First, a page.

Before and after: Italy's tourist attractions left deserted amid coronavirus lockdown

As the coronavirus crisis continues to evolve, tourism hotspots across Italy are left empty

Before and after the coronavirus at Milan, Italy's Duomo di Milano. Getty Images 
Powered by automated translation

As the Covid-19 virus continues to spread globally, Italy remains Europe's worst-hit country, with more than 10,000 confirmed cases, although 1,004 people have since recovered.

As the country is placed in lockdown, some of its busiest landmarks have been notably quiet, with restrictions meaning people can no longer move freely as travel is now allowed only for essential work, health reasons or other emergencies.

Colosseum, Rome

The oval amphitheatre is located in the centre of the Italian capital. With an average of 4 million visitors annually, it is the 39th most visited tourist attraction in the world. Rome's most popular tourist destination is the Vatican Museums, which typically welcomes 4.2 million visitors.

Tower of Pisa, Pisa 

The Tower of Pisa, or Leaning Tower of Pisa, is a tourist favourite, with people flocking to get a photo of themselves propping up the 847-year-old bell tower.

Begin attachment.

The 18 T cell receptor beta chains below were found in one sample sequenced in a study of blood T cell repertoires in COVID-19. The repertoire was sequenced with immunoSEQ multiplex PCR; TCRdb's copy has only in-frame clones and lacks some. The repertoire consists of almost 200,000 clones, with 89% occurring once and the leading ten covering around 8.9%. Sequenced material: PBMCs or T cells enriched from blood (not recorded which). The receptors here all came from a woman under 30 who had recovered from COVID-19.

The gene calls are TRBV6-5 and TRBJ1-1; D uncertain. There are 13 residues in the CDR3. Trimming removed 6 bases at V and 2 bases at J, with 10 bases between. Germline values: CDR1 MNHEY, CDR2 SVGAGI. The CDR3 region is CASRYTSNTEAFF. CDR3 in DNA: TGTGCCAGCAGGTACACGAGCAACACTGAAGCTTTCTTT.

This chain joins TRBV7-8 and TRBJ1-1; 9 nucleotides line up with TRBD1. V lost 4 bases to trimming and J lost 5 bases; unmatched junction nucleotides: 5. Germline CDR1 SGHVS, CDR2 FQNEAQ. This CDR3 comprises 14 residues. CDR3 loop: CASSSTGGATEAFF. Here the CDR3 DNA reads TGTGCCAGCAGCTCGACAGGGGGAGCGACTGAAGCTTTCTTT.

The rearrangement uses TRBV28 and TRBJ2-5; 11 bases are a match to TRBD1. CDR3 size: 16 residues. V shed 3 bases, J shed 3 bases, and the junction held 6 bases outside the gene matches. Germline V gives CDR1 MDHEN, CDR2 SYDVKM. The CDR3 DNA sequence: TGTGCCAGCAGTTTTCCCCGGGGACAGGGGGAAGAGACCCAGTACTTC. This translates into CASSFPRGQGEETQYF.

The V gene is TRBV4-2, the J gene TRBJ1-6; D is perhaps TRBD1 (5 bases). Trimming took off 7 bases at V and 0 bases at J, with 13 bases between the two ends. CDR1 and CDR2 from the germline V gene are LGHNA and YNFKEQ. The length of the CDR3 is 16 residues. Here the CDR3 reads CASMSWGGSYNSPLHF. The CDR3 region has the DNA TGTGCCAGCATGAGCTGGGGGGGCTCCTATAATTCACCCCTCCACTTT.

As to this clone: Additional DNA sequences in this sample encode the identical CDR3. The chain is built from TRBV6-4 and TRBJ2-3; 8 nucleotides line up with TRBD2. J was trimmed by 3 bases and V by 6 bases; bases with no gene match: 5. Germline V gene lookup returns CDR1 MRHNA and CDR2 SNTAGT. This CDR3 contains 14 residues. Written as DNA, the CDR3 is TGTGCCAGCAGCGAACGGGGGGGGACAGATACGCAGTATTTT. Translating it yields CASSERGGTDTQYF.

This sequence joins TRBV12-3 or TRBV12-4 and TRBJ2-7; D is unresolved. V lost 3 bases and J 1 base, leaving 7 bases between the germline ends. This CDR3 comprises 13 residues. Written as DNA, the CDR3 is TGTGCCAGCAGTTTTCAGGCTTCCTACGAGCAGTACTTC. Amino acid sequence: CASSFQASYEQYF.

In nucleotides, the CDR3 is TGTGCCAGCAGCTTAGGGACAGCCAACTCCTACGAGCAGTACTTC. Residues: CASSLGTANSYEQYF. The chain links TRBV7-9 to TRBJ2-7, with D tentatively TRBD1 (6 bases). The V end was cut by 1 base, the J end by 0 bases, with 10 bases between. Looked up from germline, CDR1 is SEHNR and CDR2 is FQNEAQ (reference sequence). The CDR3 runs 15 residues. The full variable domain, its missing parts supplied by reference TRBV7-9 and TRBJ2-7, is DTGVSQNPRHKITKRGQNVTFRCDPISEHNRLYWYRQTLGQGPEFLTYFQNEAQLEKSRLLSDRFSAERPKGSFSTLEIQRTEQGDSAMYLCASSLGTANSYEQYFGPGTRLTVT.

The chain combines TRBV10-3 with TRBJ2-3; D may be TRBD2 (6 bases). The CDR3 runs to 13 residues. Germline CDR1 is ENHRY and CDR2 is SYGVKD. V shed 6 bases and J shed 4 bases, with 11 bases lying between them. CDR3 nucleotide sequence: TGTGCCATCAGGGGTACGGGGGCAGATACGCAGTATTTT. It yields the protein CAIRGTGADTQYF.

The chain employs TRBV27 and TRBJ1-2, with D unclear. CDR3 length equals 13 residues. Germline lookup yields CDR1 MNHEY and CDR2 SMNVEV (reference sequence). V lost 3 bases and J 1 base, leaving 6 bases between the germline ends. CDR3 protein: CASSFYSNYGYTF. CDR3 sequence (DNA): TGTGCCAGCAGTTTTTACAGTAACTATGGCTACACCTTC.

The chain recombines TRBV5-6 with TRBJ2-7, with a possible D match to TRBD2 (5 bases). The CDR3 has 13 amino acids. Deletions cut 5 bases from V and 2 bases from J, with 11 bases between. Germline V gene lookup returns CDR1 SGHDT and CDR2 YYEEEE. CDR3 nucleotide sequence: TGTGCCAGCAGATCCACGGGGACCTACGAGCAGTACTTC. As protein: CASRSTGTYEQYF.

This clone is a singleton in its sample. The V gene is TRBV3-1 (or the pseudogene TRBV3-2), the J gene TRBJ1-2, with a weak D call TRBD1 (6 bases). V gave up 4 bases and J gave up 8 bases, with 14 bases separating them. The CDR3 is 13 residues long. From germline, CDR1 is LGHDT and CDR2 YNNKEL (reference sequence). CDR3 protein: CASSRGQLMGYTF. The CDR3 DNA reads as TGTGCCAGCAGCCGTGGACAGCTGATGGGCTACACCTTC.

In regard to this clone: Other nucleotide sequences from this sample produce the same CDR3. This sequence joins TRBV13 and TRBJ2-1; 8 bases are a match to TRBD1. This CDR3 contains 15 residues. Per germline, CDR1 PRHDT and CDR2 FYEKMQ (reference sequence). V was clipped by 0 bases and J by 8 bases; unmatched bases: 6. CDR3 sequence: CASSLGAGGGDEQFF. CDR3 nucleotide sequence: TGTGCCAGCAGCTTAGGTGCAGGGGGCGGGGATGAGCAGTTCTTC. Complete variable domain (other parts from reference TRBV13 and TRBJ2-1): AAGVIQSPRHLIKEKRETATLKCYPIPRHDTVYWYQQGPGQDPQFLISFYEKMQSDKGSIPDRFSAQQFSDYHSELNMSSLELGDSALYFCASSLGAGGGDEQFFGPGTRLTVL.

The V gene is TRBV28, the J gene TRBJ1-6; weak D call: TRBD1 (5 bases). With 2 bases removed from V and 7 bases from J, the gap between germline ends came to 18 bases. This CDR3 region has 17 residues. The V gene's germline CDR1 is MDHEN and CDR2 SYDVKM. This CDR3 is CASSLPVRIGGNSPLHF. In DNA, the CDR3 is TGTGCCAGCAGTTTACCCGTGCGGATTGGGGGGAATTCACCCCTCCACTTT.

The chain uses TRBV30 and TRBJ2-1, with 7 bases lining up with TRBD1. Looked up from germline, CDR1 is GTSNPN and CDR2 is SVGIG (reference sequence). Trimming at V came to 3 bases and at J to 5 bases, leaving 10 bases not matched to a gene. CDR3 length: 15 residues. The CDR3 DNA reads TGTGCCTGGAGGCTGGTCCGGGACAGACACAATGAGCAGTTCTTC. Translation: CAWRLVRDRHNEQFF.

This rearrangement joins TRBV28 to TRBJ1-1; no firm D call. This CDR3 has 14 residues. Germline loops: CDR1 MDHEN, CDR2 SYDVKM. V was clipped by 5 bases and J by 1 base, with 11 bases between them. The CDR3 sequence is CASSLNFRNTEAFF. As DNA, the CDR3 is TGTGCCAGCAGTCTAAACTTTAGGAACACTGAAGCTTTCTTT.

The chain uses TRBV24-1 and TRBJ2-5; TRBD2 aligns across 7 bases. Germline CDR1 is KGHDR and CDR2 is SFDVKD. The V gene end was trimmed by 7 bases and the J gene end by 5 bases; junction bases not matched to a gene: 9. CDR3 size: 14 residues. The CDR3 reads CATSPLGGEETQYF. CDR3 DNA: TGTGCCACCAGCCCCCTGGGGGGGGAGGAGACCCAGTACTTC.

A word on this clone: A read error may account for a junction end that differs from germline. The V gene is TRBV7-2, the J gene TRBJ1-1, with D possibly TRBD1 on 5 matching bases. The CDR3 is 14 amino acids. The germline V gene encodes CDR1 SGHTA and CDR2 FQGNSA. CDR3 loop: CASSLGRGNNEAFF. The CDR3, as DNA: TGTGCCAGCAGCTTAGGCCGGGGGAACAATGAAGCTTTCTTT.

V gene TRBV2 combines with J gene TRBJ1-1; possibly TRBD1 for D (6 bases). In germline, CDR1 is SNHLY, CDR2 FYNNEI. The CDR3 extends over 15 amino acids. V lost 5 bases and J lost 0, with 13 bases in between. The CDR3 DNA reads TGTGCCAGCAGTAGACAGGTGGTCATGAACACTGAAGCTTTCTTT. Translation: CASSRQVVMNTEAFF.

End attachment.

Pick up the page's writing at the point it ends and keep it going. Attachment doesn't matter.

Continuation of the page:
Galleria Vittorio Emanuele II, Milan

Milan is located in Lombardy, Italy's worst-hit region, which has been on lockdown since Sunday, March 8. The country's fashion capital is home to the Galleria Vittorio Emanuele II parade of boutiques.

Duomo di Milano, Milan 

Also in Milan is the famous Duomo di Milano cathedral in the Piazza del Duomo square, which the Galleria Vittorio Emanuele II is also located near.

The square typically sees thousands of tourists flood in and out to photograph the Gothic building.

Trevi Fountain, Rome

Rome's Trevi Fountain is famous for guests lining its stone structure to throw a coin over their left shoulder for luck. An estimated $1.5 million (Dh5.5m) was thrown into the fountain in 2016, and the money was donated to Caritas, a catholic charity that supports people living in poverty in Italy and around the world.

Spanish Steps, Rome

A total of 174 steps make up Rome's Spanish Steps, the widest staircase in Europe. As of August 2019, it is forbidden to sit down on the steps, and those who do so face a fine of up to €400 (Dh1,664).


Read more:

The realities of living in Italy under quarantine: 'Devastating but unifying'

Coronavirus: Emirates announces reduced flight service to Italy

Coronavirus: what it's like landing in Dubai from a high-risk country like Lebanon